The trick is to get out of the park without any rangers spotting me. After some effort, however, I find the park entirely fenced in, so I have to exit through the gate. I luck out, it’s 7 am and the park doesn’t open until 8, so there’s no one here yet. Off I go, under the gate.
At Daytona Beach I discover a new feeling of freedom flying down the wide, packed white sand beach, waves lapping at the tires, ocean breeze at my back, and a few scantily clad personages running in the spray. I break amidst several miles of this blissful riding for a big breakfast at a beach club downtown.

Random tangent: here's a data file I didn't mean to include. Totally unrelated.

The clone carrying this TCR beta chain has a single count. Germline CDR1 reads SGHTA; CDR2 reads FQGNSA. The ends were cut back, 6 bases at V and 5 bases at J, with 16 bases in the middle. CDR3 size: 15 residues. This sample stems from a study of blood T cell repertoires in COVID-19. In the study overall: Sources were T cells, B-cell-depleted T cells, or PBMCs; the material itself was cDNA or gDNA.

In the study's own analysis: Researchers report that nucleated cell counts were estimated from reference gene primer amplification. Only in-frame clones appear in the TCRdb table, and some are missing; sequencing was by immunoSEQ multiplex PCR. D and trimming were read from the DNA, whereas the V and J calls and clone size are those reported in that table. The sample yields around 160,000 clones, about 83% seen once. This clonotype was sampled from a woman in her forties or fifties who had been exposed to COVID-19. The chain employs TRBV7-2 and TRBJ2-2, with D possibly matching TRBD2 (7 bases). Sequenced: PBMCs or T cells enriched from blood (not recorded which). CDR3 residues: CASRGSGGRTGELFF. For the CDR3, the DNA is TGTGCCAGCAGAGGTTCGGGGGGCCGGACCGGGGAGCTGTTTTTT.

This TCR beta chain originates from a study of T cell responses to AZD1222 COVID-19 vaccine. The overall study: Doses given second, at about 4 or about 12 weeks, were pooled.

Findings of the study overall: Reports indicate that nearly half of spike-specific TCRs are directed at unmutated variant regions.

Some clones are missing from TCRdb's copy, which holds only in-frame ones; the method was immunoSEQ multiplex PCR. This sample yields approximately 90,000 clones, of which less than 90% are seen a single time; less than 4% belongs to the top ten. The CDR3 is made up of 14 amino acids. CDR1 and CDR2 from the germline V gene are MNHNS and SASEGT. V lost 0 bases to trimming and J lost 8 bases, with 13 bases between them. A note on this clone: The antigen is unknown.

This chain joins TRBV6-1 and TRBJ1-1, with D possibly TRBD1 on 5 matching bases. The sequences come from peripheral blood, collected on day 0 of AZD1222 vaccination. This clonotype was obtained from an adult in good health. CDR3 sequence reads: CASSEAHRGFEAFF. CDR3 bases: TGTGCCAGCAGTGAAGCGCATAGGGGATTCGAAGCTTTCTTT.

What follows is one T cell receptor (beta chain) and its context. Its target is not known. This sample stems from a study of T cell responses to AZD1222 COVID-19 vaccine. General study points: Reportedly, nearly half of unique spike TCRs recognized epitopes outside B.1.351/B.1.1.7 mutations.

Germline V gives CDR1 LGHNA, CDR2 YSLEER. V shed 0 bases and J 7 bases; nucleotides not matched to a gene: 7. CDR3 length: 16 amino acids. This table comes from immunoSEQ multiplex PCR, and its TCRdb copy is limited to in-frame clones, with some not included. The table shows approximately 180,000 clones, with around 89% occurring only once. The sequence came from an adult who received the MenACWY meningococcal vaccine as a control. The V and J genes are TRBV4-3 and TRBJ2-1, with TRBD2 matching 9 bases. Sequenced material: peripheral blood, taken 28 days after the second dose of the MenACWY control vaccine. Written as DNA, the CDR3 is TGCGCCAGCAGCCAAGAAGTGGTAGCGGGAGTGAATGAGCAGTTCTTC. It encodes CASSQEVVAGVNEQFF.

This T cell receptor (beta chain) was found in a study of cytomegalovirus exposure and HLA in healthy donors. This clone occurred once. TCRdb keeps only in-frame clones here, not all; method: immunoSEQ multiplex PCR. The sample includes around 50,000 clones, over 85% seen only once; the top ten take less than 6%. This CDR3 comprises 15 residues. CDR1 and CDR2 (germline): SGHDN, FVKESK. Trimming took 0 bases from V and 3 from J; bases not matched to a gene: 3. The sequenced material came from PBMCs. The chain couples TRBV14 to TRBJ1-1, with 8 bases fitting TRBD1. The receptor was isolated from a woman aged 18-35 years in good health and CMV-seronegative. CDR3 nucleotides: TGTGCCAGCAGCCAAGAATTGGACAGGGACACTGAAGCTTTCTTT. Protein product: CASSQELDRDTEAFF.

From there I ride to Cocoa on 1, but it’s not bad because there is good shoulder or bike path all the way. In Titusville I eat and call Bev Sudermann for directions to her house. An hour later I’m riding up a driveway on the Indian River to an elegant 3-story home. Inside I find Bev, picking up 2-year-old Peter’s toys. Pete, meanwhile, is happily eating and watching TV. He’s a blue-eyed, bleach-blond kid who looks remarkably like I did at that age.
I learn that Bev quit her job writing software for NASA to be a full-time mom. She strikes me as a woman doing her best to enjoy and maintain a very nice lifestyle. While I like her laid-back appreciation of good things, there are too many things of value to me missing here for me to be comfortable.
I recognize what I found strange about Jim’s voice on the phone. It has been permanently softened by talking all the time to his 2-year-old. We all get along well, eating pork roast and hollandais sauce for dinner. After we watch Toy Story with Petey I relax in the newly redecorated guest room.